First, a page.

Abstract: Applied Spectroscopy, Ahead of Print.
      *These authors contributed equally.Electrospun fibers often exhibit enhanced properties at reduced diameters, a characteristic now widely attributed to a high molecular orientation of the polymer chains along the fiber axis. A parameter that can affect the molecular organization is the type of collector onto which fibers are electrospun. In this work, we use polarized confocal Raman spectromicroscopy to determine the incidence of the three most common types of collectors on the molecular orientation and structure in individual fibers of a broad range of diameters. Poly(ethylene terephthalate) is used as a model system for fibers of weakly crystalline polymers. A clear correlation emerges between the choice of collector, the induced molecular orientation, the fraction of trans conformers, and the degree of crystallinity within fibers. Quantitative structural information gathered by Raman contributes to a general description of the mechanism of action of the collectors based on the additional strain they exert on the forming fibers.
      Citation: Applied Spectroscopy
      PubDate: 2021-10-19T10:09:00Z
      DOI: 10.1177/00037028211049242
       
  • Calculation of Spectral Optical Constants Using Combined Ellipsometric and
           Reflectance Methods for Smooth and Rough Bulk Samples

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      Authors: Gilles Fortin
      Abstract: Applied Spectroscopy, Ahead of Print.
      Spectra of the optical constants n and k of a substance are often deduced from spectroscopic measurements, performed on a thick and homogeneous sample, and from a model used to simulate these measurements. Spectra obtained for n and k using the ellipsometric method generally produce polarized reflectance simulations in strong agreement with the experimental measurements, but they sometimes introduce significant discrepancies over limited spectral ranges, whereas spectra of n and k obtained with the single-angle reflectance method require a perfectly smooth sample surface to be viable. This paper presents an alternative method to calculate n and k. The method exploits both ellipsometric measurements and s-polarized specular reflectance measurements, and compensates for potential surface scattering effects with the introduction of a specularity factor. It is applicable to bulk samples having either a smooth or a rough surface. It provides spectral optical constants that are consistent with s-polarized reflectance measurements. Demonstrations are performed in the infrared region using a glass slide (smooth surface) and a pellet of compressed ammonium sulfate powder (rough surface).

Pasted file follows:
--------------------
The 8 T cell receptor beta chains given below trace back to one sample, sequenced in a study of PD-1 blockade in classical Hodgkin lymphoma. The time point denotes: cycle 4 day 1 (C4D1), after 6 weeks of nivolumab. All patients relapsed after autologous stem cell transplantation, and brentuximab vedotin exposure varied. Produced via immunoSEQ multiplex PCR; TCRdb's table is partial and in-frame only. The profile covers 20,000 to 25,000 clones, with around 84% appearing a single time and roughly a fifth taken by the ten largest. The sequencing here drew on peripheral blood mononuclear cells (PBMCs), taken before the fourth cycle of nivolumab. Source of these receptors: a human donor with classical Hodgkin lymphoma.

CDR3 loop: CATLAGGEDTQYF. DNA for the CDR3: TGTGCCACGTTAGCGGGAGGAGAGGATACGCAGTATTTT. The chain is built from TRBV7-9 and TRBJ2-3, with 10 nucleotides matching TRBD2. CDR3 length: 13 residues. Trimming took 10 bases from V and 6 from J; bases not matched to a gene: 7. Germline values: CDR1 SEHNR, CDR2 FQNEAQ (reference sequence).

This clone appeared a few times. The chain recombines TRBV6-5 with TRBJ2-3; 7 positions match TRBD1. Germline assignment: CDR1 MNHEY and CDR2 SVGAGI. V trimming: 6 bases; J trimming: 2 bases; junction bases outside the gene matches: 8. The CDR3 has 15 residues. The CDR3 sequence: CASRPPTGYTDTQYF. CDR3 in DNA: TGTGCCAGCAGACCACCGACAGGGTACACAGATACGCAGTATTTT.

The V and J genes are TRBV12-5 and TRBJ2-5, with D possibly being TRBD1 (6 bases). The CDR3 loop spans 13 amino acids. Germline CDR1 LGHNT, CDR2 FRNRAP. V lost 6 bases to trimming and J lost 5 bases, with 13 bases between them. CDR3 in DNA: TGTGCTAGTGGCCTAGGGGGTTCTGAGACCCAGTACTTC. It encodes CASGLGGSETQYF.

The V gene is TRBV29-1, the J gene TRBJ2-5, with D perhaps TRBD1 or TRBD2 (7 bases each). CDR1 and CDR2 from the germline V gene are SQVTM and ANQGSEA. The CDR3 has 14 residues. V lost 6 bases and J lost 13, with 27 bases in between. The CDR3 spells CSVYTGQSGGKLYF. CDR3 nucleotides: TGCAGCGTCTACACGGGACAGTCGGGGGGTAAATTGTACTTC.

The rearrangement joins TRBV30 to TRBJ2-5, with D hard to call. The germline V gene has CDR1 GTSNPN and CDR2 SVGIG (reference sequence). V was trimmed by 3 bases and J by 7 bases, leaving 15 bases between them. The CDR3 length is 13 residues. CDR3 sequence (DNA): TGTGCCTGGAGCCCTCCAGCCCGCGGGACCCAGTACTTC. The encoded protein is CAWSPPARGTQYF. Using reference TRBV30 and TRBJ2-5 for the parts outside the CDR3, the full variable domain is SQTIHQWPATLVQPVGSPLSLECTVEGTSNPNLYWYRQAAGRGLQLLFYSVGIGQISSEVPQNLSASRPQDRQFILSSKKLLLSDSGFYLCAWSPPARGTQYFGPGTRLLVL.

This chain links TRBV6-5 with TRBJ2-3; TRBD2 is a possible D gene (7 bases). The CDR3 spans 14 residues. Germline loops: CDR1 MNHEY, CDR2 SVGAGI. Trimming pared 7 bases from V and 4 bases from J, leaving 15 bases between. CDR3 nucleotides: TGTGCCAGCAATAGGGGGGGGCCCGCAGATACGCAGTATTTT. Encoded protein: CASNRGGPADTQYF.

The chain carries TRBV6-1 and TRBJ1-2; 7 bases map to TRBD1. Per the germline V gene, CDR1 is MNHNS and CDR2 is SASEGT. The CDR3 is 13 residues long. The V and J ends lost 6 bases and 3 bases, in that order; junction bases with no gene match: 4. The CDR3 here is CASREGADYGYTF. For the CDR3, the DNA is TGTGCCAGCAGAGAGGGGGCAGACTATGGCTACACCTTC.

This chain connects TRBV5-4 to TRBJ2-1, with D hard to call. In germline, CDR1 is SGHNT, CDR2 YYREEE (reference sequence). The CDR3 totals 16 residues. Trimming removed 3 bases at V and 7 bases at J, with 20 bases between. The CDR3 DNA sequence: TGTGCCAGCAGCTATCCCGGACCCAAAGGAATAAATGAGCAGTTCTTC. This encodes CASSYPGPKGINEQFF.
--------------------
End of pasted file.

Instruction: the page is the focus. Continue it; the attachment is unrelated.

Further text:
Citation: Applied Spectroscopy
      PubDate: 2021-10-12T04:44:10Z
      DOI: 10.1177/00037028211047898
       
  • Revealing Lipid Body Formation and its Subcellular Reorganization in
           Oleaginous Microalgae Using Correlative Optical Microscopy and Infrared
           Nanospectroscopy Atomic Force Microscopy-Induced Resonance (AFM-IR)

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      Authors: Ariane Deniset-Besseau, Rémy Coat, Benjamin Moutel, Rolando Rebois, Jérémie Mathurin, Dominique Grizeau, Alexandre Dazzi, Olivier Gonçalves
      Abstract: Applied Spectroscopy, Ahead of Print.
      The purpose of this work is to develop an integrated imaging approach to characterize without labeling at the sub-cellular level the formation of lipid body droplets (LBs) in microalgae undergoing nitrogen starvation. First conventional optical microscopy approaches, gas chromatography, and turbidimetry measurements allowed to monitor the biomass and the total lipid content in the oleaginous microalgae Parachlorella kesslerii during the starvation process. Then a local analysis of the LBs was proposed using an innovative infrared nanospectroscopy technique called atomic force microscopy-based infrared spectroscopy (AFM-IR). This label-free technique assessed the formation of LBs and allowed to look into the LB composition thanks to the acquisition of local infrared spectra. Last correlative measurements using fluorescence microscopy and AFM-IR were performed to investigate the subcellular reorganization of LB and the chloroplasts.